DUI Case Law Update: State v. Ilg
DUI case law update: State v. Ilg, Slip Opinion No. 2014-Ohio-4258
For most of my career I have had to deal with a tremendous disadvantage in DUI cases. In 1984, the Ohio Supreme Court decided State v. Vega, 12 Ohio St. 3d 185, 465 N.E.2d 1303 (1984) which was interpreted to prevent an attack on the breath test machine if it attacked the “general reliability” of a breath alcohol test if it was “conducted in accordance with methods approved by the director of the Ohio Department of Health.” Id. In practical purposes, courts used VEGA to preclude almost all attacks on a breath test (partition ratio, radio frequency interference, etc.) thereby creating a reality that if the machine produced a result, the result was coming in. The DUI case law was so bad that it became a matter of some discussion at the national level.
Yesterday, (October 1, 2014) the Supreme Court decided a case which dramatically “re-read” the Vega decision. The holding of the case stands for the principle that,
Every person accused of an offense involving an Intoxilyzer 8000 machine may challenge the accuracy and credibility of a breath test by showing that the breath-analyzer machine failed to operate properly at the time of testing or that the results had not been analyzed in accordance with methods approved by the director of ODH.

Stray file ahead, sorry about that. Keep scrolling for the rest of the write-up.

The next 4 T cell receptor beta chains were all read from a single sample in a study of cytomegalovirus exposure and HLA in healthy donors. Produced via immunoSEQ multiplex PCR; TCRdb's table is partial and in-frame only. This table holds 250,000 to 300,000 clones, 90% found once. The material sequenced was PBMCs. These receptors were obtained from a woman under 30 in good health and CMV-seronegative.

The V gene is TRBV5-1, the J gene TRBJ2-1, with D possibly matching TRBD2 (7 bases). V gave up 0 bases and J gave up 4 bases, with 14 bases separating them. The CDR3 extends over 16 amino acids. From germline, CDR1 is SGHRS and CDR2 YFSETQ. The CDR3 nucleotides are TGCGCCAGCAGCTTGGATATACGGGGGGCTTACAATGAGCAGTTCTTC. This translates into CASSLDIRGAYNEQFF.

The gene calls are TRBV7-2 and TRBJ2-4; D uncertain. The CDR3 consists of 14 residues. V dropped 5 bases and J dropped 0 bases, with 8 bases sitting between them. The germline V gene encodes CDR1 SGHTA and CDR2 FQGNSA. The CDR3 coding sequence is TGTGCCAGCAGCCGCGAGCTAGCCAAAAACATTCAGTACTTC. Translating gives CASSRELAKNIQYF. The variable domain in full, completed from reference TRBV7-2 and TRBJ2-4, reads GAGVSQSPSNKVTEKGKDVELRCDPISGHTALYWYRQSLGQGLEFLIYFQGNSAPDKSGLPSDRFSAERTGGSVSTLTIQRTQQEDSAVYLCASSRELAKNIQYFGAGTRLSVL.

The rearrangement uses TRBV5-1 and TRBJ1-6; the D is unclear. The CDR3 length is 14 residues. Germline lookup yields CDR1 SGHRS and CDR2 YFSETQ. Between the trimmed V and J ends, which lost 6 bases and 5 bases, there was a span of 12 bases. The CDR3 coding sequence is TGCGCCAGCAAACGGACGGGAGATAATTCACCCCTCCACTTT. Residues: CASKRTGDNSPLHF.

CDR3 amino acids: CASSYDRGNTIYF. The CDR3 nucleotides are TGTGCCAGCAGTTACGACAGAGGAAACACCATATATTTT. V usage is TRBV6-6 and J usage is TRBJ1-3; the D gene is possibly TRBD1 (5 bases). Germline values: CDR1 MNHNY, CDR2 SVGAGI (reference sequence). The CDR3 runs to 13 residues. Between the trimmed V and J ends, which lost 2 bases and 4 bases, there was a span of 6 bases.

Paradoxically, this is the very reading that most Ohio DUI attorneys have been urging the courts to adopt (with varying results) throughout the State. With some trepidation I can announce that Veag appears to be dead.
The Ilg decision also requires the government to produce the “COBRA” data about each case. The State has maintained that compliance with these requests are too burdensome and expensive – the Court disagreed. The court upheld the lower court ruling which excluded results of the test due to the State’s failure to provide the requested discovery.
Obviously, it is important to see how this decision will impact cases in the long term. However, it stands as an important statement that challenges to the machine (often using good science) will be allowed.
I am amazingly enthusiastic about trying cases involving the Intoxilyzer 8000. I am overjoyed that the scientific defense, long excluded, should now be used in the courtroom. More importantly, I am excited for the many people who can now stand up and say that the machine is wrong. Too many innocent people have been condemned to harsh mandatory sentences without recourse. Ohio DUI case law now allows us to present science in their defense. Now the fight begins.
Attorney Charles M. Rowland II dedicates his practice to defending the accused drunk driver in the Miami Valley and throughout Ohio. He has the credentials and the experience to win your case and has made himself Dayton’s choice for drunk driving defense. Contact Charles Rowland by phone at (937) 318-1384 or toll-free at 1-888-ROWLAND (888-769-5263). If you need assistance after hours, call the 24/7 DUI Hotline at (937) 776-2671. You can have DaytonDUI at your fingertips by downloading the DaytonDUI Android App or have DaytonDUI sent directly to your mobile device by texting DaytonDUI (one word) to 50500. Follow DaytonDUI on Facebook, @DaytonDUI on Twitter, YouTube, Tumblr, Pheed and Pintrest or get RSS of the Ohio DUI blog. You can email CharlesRowland@DaytonDUI.com or visit his office at 2190 Gateway Dr., Fairborn, Ohio 45324. “All I do is DUI defense.”
For more on DUI case law contact me, or check these city-specific sites at the following links: